More likely, however, is that the indecency cry could reignite the long-simmering cable and satellite a la carte battle. One of the leading social conservative organizations is planning on using the indecency issue to lobby for a la carte cable in the Spring.
In August 2004, the FCC held hearings on the topic of whether cable companies should be required to offer a la carte channel selections, whereby consumers could pick and choose the channels they wanted rather than being forced to take the dozens or even hundreds currently offered by most cable companies.
The idea found a strong ally in Senator John McCain (R-Arizona), then the head of the Commerce, Science and Transportation Committee.
After deliberating for three months, the FCC returned a verdict: A la carte selection would increase prices to consumers, according to their study, since doing so would increase the back-end costs to cable companies. The decision – and the study on which it was based – was highly controversial when it was released in late November.
Unlike the August effort, however, which was couched in “consumer choice” concerns, this effort would carry with it the far more pressing – and politically lucrative – issue of indecency.
And with the recent indecency rumblings, unlikely allies are forming to once again push the issue of a la carte pricing.
The Parents Television Council, a 10-year-old, Los Angeles-based non-profit organization that uses the Internet to mobilize citizens against television shows that it views as harmful and negative, is only offering Stevens’ notion secondary support, preferring instead an a la carte or tiered cable offering.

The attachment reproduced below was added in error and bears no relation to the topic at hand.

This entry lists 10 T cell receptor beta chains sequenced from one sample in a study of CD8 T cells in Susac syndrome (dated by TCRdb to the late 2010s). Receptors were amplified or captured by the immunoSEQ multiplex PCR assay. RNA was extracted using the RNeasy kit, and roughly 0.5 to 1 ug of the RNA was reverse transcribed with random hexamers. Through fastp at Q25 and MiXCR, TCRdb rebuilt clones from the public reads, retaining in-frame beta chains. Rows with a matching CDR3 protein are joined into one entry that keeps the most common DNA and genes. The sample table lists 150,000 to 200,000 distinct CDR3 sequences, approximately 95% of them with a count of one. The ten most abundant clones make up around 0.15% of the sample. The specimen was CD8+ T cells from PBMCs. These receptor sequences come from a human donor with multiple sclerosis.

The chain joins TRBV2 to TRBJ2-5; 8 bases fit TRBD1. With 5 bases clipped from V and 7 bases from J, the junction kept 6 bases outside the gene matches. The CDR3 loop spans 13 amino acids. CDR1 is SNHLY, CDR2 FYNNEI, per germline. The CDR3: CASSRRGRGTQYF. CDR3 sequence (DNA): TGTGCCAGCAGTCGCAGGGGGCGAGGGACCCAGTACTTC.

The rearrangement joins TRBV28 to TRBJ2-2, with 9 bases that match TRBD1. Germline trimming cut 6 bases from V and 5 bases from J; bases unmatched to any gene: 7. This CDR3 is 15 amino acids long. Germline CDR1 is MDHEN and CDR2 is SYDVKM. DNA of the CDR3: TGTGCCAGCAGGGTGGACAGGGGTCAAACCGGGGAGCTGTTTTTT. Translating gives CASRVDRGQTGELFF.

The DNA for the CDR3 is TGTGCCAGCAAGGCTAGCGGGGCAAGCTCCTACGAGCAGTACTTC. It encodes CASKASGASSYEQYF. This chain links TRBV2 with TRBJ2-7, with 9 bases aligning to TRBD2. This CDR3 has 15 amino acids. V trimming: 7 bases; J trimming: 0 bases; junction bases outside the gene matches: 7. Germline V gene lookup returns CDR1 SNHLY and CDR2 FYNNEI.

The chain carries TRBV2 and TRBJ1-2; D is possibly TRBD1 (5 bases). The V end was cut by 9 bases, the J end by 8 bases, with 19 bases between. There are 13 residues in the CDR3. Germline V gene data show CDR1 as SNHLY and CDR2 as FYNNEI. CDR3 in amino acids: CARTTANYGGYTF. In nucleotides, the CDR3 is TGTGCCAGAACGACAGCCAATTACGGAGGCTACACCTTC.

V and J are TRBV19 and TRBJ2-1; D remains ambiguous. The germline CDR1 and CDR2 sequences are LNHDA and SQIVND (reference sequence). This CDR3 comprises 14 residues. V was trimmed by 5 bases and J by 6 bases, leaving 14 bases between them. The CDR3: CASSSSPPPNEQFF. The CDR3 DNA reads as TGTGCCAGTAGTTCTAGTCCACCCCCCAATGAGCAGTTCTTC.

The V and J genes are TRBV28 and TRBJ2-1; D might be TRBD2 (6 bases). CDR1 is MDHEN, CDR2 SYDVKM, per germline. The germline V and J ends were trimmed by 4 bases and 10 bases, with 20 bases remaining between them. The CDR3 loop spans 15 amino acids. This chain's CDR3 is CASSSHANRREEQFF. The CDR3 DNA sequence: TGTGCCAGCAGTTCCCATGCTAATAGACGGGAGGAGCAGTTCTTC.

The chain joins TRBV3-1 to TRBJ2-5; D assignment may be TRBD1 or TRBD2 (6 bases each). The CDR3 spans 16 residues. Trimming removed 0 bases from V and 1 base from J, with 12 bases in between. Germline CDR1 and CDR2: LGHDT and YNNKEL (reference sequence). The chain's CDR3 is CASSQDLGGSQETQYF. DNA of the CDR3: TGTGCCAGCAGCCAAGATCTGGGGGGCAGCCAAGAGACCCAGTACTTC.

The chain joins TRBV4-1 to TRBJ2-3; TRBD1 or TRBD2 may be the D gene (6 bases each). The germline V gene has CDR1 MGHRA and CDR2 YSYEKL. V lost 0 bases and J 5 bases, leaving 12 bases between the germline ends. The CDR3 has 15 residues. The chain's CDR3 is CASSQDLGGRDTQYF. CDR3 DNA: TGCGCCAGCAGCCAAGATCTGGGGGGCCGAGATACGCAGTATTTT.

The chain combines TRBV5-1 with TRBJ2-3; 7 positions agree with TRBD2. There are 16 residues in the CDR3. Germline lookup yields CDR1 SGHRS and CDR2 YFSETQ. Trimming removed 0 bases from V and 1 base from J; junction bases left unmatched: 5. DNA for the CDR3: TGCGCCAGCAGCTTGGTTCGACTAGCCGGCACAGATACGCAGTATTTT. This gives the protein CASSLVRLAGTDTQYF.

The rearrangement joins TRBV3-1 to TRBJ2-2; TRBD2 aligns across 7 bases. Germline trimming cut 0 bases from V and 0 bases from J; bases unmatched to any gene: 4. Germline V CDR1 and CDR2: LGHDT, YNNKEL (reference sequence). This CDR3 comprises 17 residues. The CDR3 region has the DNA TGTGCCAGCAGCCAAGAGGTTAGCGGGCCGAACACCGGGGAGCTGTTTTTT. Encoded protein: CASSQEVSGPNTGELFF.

“We hope [Stevens’ plan] doesn’t reach the bill stage,” says Lara Mahaney, director of corporate affairs for PTC. “We think there’s a better way to go about it.”
Mahaney says the PTC is currently forming coalitions “from the left and the right” and plans a “heavy lobbying campaign” in April or May for a la carte, or tier-based consumer cable choice.
One possible coalition member – to his own surprise – might be Jonathan Rintels, Executive Director for the Center for Creative Voices in the Media, a Washington, DC-based organization aimed at “preserving original, independent, and diverse voices in America’s media.”
Though Rintels calls PTC “the number one national nanny,” and says the group is part of a “mindless stampede towards censorship as the first resort,” he sides with them on their preference for changing the cable channel offerings over censorship.
Though he acknowledges that the telecommunications and network lobbies wield enormous influence in Washington, he believes this might be the time to mount a serious campaign.
“There’s so much momentum with objectionable programming that maybe this is [a la carte’s] time,” he says. “If Congress really wants to get serious about program content quality or choice on cable, they ought to look into a la carte.”